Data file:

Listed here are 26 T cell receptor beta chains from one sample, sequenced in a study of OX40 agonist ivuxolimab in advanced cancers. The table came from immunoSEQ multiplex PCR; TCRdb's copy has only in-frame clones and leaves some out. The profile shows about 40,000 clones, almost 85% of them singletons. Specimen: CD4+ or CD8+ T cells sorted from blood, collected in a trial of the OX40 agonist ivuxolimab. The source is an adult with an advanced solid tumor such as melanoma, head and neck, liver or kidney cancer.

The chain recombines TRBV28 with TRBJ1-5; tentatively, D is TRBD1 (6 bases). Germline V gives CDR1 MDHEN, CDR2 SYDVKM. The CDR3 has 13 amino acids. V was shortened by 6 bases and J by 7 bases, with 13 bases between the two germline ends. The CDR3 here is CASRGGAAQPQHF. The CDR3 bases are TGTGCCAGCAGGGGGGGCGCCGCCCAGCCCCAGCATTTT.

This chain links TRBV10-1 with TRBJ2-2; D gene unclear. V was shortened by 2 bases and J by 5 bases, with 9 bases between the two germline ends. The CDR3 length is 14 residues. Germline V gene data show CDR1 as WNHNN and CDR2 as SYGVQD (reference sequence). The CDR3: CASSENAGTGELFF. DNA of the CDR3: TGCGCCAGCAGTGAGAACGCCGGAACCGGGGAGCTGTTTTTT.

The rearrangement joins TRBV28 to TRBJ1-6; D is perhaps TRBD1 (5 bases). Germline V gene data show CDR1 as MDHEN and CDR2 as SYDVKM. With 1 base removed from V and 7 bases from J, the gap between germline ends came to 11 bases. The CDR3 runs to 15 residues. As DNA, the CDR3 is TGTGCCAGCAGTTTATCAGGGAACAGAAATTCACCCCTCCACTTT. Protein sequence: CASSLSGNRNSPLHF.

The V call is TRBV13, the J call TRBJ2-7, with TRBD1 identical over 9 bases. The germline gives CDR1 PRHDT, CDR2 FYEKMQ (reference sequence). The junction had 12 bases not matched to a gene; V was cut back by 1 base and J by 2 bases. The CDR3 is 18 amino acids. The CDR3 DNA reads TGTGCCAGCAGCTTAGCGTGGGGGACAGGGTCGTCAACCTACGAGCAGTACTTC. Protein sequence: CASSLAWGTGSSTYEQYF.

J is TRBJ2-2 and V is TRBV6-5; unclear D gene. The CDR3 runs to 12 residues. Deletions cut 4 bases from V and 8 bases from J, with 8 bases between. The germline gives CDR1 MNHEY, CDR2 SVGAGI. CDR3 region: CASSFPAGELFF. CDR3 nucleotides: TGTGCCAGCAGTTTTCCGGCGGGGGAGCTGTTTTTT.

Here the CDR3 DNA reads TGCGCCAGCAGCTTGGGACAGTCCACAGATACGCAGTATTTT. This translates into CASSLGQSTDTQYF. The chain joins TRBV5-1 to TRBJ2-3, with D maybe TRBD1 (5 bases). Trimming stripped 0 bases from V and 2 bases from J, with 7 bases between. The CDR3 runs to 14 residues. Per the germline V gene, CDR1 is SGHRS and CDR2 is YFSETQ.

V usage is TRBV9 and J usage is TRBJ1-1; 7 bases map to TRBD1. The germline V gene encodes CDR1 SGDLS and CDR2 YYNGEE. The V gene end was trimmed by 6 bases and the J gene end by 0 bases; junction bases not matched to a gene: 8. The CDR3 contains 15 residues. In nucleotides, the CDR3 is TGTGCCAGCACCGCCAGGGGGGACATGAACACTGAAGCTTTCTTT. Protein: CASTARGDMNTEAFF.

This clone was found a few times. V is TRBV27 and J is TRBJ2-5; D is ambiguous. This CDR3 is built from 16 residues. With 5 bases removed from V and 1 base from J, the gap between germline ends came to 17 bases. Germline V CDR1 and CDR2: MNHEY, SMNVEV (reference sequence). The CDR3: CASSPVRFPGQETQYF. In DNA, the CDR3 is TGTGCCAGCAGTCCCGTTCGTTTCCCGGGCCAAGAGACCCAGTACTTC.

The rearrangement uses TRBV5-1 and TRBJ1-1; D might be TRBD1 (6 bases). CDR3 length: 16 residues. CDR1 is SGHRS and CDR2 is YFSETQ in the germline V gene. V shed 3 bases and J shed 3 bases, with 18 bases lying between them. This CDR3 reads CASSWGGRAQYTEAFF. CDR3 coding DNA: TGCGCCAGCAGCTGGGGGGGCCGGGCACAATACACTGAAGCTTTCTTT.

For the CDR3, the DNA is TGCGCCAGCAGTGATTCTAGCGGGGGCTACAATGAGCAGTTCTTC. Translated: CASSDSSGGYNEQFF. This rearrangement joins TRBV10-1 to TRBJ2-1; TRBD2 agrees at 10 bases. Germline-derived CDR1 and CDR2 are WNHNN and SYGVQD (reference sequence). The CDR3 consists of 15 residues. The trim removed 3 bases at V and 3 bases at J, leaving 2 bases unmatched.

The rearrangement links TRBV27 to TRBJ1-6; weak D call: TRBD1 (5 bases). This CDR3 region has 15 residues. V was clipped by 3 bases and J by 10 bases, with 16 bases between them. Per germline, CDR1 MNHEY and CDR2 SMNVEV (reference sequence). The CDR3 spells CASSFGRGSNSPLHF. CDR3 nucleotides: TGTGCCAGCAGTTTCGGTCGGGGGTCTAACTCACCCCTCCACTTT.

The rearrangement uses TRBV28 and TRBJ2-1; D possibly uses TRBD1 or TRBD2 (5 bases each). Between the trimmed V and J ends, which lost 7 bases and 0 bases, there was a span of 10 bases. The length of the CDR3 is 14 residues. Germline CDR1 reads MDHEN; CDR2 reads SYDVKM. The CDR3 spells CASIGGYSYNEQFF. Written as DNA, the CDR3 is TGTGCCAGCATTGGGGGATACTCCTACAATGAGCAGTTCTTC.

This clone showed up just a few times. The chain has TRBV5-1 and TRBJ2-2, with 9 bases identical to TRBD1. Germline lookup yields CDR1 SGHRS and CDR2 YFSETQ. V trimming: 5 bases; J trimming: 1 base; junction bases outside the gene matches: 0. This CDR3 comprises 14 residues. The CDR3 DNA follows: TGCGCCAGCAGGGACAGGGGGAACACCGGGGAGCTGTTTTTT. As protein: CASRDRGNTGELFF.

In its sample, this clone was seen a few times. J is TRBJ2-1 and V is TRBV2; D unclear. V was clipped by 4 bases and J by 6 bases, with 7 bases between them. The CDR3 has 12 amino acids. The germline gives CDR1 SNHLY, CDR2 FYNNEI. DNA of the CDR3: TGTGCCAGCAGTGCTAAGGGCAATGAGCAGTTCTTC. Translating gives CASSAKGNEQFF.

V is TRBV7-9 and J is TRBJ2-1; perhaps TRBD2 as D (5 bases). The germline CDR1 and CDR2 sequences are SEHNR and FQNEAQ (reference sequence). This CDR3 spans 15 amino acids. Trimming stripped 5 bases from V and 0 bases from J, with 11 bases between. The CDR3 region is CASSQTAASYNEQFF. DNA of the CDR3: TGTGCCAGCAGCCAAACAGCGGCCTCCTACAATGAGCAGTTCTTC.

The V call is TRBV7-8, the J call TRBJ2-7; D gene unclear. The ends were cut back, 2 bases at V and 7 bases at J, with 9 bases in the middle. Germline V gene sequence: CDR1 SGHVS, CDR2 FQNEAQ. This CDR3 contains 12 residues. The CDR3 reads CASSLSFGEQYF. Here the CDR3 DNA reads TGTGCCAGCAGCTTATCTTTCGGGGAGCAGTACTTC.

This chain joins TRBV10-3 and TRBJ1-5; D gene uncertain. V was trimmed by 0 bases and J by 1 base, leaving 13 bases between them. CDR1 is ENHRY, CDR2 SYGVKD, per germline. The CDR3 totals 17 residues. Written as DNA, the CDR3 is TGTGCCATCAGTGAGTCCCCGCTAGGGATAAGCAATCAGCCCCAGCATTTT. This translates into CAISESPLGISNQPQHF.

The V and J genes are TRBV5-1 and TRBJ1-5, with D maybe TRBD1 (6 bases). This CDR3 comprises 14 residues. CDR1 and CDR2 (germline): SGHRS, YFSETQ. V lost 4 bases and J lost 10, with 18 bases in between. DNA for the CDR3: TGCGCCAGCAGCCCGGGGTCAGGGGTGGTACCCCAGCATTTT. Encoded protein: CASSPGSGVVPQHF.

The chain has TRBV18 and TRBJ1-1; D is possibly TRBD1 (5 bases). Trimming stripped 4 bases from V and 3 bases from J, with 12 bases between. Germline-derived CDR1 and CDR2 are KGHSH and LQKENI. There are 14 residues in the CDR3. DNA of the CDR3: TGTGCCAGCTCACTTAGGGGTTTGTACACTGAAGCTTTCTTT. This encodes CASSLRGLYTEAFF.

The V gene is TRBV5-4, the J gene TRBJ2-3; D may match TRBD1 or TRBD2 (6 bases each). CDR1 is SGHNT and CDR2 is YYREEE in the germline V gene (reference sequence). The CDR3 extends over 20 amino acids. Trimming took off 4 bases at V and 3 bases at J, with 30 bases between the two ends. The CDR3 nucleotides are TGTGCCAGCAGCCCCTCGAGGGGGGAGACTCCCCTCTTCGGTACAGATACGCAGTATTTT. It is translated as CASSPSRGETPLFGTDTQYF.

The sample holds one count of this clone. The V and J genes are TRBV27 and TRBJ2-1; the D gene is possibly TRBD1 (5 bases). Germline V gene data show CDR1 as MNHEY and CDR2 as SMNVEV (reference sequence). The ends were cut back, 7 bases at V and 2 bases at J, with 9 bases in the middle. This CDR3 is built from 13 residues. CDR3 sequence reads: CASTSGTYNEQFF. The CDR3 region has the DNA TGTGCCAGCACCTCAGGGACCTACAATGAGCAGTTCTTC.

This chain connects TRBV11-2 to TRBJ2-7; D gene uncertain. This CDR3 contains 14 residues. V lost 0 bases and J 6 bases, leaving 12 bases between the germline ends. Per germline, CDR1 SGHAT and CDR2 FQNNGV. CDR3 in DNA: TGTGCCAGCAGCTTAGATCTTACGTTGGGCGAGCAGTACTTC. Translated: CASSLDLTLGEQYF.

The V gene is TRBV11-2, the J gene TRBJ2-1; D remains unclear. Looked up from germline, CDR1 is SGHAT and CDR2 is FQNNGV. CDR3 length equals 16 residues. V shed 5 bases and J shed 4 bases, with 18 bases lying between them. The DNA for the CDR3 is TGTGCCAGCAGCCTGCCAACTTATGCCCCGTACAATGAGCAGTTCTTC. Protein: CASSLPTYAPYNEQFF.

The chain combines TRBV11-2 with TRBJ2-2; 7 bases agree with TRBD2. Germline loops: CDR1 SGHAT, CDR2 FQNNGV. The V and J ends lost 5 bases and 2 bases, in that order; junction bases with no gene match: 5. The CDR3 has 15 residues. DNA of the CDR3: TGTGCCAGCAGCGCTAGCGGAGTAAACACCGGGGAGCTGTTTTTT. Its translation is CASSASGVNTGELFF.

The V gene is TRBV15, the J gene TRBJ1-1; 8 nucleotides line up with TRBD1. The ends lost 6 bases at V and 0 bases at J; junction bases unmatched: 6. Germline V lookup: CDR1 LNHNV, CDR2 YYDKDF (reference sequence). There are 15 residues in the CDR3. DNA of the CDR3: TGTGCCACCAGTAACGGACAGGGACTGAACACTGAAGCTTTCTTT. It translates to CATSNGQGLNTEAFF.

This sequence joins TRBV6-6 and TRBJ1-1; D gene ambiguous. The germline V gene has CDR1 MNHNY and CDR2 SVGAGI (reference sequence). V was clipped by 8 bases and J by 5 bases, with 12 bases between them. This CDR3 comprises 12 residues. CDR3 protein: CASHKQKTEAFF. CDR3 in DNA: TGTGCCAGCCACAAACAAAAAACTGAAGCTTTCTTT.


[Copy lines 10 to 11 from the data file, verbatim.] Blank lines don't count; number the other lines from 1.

The rearrangement uses TRBV5-1 and TRBJ1-1; D might be TRBD1 (6 bases). CDR3 length: 16 residues. CDR1 is SGHRS and CDR2 is YFSETQ in the germline V gene. V shed 3 bases and J shed 3 bases, with 18 bases lying between them. This CDR3 reads CASSWGGRAQYTEAFF. CDR3 coding DNA: TGCGCCAGCAGCTGGGGGGGCCGGGCACAATACACTGAAGCTTTCTTT.

For the CDR3, the DNA is TGCGCCAGCAGTGATTCTAGCGGGGGCTACAATGAGCAGTTCTTC. Translated: CASSDSSGGYNEQFF. This rearrangement joins TRBV10-1 to TRBJ2-1; TRBD2 agrees at 10 bases. Germline-derived CDR1 and CDR2 are WNHNN and SYGVQD (reference sequence). The CDR3 consists of 15 residues. The trim removed 3 bases at V and 3 bases at J, leaving 2 bases unmatched.